Thursday, 13 December 2007

2007 Lake Taupo Cycle Challenge

Photos coming soon but for now click here.

It didn't seem to take long for the 160km Lake Taupo Cycle Challenge to come around. For those of you in the know, this is the premier recreation road cycling event in New Zealand which all of us "recreational hack" cyclists aspire for the PB each year. Heading into the event for the second time I had no idea I fit I was compared to last year because every training ride seemed to be a struggle into a gale force breeze. As much as tried to actually "train" this year it never quite got there so the jokes are about a slow buildup of commuter cycling with a late surge (on race day) were not all that far off the mark. (Besides I do have a 150m altitude gain up Ngauranga Gorge every night - good hill training?)

The forecast for race day was excellent but the sound of overnight rain disturbed my sleep. Frustrating, as I left for the start complete with spray jacket. Thankfully shortly before the start of the race the rain stopped and the sun came out. Threw my polypro top and my rain jacket to my father who standing on the sidelines of the starting box. All set now. No rain, no extra layers wahoo!! Then that dreadful sound BAANNNGG spiiiiissssssssshhhhhzzz. I looked back and bugger, thats my tyre not someone-elses! Dad found a floor pump at the mechanics tent and I quickly had the tyre and wheel off. First brand new spare tube had a dung valve. On goes my only spare. Hmmm, long ride without a spare so Dad kindly races back to the mechanics tent for some over-priced inner-tubes Back in the start blocks ten seconds to go. Stuff the spare tubes in my saddle bag. Ready to go! Phew made it!

Somehow found myself on the inside of the front row and led out the second bunch for Group 3 for the only cycling moment of glory in my life. I'll need to watch the highlights on Sky TV in a few weeks. For some unknown reason at the crest of the first hill after a whole one kilometre I felt searing pain go down my arms to my fingertips and right through my legs. I was just all set to jump off my bicycle and roll around in the grass and screaming like a baby, however, having only been one kilometre - not exactly kosher! Only 159km to go! The rough and jarry roads that form the first section of the race were slow and painful. Only 25km/h for the first 40km seemed really slooooooow - sub five hours was looking hard from there. The pain finally subsided as I hit a comfortable 45km/h cruising in the middle of huge bunch on a nice smooth straight - certainly being in an event with 10,000 other riders meant huge bunches and not too much time out front taking the wind. The bunches did tend to dissipate at an accellarating rate on the way up each hill as the race progressed - especially the three larger hills in the race - Waihaha (60km, 125m gain), Kurutau (84km, 100m gain) and Hatepe (particularly brutal at 140km with a 150m gain).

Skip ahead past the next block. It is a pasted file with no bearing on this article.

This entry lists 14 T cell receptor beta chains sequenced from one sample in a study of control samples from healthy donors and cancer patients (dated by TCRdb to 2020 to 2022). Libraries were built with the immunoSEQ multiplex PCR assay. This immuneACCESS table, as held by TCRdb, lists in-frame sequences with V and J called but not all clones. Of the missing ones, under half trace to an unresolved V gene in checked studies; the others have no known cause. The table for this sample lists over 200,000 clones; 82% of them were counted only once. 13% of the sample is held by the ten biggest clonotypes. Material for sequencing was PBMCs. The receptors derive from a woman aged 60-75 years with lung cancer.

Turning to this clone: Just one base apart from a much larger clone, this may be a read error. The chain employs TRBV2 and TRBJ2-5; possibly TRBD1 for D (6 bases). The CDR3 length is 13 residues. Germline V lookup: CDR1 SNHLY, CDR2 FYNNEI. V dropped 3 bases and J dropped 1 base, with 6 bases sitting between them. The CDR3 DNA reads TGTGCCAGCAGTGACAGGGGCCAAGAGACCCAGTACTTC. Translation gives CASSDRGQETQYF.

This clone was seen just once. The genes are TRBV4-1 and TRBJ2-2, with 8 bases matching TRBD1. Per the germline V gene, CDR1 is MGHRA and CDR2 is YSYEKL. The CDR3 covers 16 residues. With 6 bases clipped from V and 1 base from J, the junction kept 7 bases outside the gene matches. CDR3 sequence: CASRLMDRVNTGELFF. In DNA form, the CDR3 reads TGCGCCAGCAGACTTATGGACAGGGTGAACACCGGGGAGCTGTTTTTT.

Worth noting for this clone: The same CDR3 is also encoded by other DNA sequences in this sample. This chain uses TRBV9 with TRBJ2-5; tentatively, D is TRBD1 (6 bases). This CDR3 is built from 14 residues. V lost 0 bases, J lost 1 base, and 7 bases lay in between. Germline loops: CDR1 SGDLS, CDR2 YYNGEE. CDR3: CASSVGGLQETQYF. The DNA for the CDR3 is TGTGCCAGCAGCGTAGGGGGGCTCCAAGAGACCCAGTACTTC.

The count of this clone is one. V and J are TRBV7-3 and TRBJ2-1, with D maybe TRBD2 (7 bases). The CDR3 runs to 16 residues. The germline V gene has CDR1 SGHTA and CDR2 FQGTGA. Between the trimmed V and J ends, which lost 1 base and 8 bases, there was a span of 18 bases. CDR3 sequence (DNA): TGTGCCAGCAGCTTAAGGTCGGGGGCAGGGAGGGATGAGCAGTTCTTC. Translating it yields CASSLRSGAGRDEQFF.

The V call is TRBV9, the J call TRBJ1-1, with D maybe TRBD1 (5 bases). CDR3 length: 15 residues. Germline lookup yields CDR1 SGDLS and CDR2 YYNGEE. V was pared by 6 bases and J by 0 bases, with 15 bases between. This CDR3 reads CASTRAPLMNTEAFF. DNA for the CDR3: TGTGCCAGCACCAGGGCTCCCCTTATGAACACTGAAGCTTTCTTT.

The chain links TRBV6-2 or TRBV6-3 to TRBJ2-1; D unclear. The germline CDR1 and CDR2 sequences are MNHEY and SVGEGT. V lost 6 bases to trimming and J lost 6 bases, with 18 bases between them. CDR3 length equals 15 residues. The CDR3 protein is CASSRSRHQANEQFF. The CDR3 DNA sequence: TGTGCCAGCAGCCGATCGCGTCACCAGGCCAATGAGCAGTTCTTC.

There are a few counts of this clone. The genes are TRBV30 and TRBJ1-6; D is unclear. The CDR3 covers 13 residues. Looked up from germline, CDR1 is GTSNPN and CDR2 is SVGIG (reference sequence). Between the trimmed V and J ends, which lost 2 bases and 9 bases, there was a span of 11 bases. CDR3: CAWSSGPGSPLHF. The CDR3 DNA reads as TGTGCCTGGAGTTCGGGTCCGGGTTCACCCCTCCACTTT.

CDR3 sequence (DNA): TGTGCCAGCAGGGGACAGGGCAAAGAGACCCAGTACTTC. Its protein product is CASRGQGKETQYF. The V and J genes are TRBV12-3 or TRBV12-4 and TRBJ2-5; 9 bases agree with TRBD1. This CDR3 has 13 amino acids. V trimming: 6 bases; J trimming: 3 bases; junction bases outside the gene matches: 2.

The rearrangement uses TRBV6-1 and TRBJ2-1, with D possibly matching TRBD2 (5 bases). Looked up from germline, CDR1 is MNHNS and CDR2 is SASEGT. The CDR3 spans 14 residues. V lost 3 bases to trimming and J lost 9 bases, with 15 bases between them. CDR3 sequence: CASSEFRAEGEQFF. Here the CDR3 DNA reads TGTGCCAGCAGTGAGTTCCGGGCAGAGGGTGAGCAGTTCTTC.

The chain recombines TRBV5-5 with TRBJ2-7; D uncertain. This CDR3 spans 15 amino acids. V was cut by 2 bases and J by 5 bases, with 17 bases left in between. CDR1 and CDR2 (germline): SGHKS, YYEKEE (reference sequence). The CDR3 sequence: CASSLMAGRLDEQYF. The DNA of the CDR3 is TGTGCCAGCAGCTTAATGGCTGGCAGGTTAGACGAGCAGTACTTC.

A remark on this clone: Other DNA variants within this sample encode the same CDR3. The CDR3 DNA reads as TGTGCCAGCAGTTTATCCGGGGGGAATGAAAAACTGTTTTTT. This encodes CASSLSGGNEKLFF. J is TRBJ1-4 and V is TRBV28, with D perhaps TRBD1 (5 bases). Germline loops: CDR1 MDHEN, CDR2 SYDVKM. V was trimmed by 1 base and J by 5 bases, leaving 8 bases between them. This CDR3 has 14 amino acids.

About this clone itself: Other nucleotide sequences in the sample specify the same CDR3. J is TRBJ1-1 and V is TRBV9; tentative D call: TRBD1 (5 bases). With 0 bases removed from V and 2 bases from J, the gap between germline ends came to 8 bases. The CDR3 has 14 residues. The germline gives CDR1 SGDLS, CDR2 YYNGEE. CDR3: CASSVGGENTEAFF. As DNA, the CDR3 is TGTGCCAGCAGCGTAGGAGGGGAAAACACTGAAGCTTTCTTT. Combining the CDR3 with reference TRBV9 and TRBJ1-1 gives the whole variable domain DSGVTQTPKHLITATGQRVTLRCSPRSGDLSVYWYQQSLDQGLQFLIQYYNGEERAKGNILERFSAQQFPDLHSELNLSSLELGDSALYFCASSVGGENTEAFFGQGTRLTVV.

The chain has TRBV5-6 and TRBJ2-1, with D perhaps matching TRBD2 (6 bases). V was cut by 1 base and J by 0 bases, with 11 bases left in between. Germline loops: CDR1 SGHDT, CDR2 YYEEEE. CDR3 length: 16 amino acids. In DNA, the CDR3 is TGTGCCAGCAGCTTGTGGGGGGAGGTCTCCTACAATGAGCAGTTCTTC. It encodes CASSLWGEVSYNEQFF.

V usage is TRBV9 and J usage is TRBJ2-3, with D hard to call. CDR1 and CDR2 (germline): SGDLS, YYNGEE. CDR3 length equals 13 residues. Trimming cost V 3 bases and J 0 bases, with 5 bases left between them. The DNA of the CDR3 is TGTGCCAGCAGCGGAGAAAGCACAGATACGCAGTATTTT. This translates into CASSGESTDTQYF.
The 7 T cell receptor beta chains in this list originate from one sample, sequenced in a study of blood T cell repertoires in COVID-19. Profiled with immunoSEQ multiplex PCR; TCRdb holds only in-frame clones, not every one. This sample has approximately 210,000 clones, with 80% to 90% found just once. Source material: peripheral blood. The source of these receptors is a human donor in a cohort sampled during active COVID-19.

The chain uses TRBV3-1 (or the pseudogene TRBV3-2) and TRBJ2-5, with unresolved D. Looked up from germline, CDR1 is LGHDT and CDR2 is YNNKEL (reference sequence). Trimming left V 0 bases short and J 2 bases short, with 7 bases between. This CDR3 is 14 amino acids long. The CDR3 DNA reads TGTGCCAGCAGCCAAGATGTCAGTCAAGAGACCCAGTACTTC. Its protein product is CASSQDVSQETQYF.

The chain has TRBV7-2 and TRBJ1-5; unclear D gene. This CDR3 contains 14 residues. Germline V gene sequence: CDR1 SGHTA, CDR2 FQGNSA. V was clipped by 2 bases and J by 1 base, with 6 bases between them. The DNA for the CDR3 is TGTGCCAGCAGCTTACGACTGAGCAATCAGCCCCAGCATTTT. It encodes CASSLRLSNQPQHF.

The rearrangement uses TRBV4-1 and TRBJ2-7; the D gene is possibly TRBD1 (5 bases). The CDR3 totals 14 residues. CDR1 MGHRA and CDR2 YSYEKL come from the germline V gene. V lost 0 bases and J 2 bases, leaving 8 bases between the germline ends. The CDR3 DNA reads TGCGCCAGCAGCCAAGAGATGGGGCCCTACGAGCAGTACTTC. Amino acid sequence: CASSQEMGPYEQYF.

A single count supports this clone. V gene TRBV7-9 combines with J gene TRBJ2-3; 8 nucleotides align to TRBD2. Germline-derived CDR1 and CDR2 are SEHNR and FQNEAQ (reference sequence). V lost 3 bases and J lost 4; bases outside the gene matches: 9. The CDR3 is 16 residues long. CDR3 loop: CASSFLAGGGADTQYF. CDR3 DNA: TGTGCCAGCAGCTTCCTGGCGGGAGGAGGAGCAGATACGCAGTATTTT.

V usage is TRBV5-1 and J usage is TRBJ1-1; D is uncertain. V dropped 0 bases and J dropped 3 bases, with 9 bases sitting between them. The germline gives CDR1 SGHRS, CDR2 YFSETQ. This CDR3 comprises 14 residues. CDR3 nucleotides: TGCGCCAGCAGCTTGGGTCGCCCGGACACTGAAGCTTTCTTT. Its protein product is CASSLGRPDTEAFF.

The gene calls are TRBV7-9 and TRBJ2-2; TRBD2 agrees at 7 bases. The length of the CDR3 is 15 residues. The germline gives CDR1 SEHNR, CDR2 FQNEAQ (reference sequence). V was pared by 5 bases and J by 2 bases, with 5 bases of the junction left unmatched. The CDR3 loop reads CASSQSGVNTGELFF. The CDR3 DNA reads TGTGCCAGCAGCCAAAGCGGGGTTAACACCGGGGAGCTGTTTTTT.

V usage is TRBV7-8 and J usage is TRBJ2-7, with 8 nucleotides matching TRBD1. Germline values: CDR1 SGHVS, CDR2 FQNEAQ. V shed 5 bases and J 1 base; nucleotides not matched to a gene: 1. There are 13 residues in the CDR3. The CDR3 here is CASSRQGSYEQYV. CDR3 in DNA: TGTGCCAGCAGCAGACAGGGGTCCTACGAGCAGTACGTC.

Lake Taupo is a rather large pond to cycle around, with the first 100km very much undulating before a long flat 40km section that abruptly terminates at the foot of Hatepe hill. This flat section is about he only time you see much of the lake itself travelling bum up, head down on your bicycle you don't exactly take in the full splendor of the scenery! I was feeling pretty jaded after 100km so was pleased to get in a small bunch to drag me through Tokaanu and onto SH1. I struggled up Hatepe which seems so much bigger after 140km of riding and what seemed an eternity making the last 20km to the finish. I eventually finished within my five hour goal - just at 4:58:36. This seemed to be aided by someone who passed me near the end and well, I wasn't prepared to put up with that no matter how broken I felt. Strong finish to come in 1075th place. Top 1000 next year?

Wind-trainers vs "Wind-Training"

4 November 2007

Spring cycling in Wellington is often a tale of woe. Possibly never more so than this year when it has been persistently wet and windy. Personally, I have found it battle to stay on my bike at times let alone travel at great speed. Journey's around the bays dropping to 9km/h on the flat into a headwind come to mind, let alone the northerlies as I've struggled up Ngaranga Gorge over the past two months.

Almost defeated, I finally succumbed and bought a wind-trainer. I have to say it is nowhere near as exciting as battling the elements. Wind-trainers seem best used in front of a good DVD. As a recreational road rider the Lake Taupo Cycle Challenge is the event that I look forward to each year. I was planning to do a few events in the lead up, but the first event was cancelled due to wind. I am to this day not sure if I wasted more time driving to Featherston and back, or, if I stayed home and watched a certain rugby game.

'twas a blustery morn'
Da wind buffeted each and ev'ry way
Ride is on, Rain, Hail, Sun or Wind they said
Two ruggered bloke drove to Feathers
Only to find da stupid race was can-celled
Too dangerous they sayeth
What ya mean too dangerous thought Craig
For I've been riding in t'is crap all week
Oh bugger, the World Cup's been cancelled too.
All da way back to the bright lights of J'vegas for us
And bright were the lights
With bolt after bolt falling from the sky
As did our 15 demi-gods of national pride

Alas, two weeks later the 115km Martinborough Charity Fun Ride did in fact take place on a cool day with a medium southerly blowing. Back to the wind-training thing, I was absolutely gobsmacked to find myself easily gaining a 500m lead on a bunch in the slightest breath of wind. Still, just a recreational rider, but I did manage to take close to 20 minutes off my time from the previous year. Being out there battling the elements seems to be the perfect training.

So, I think its going to be wind-training for me all the way. Wind-trainer anyone?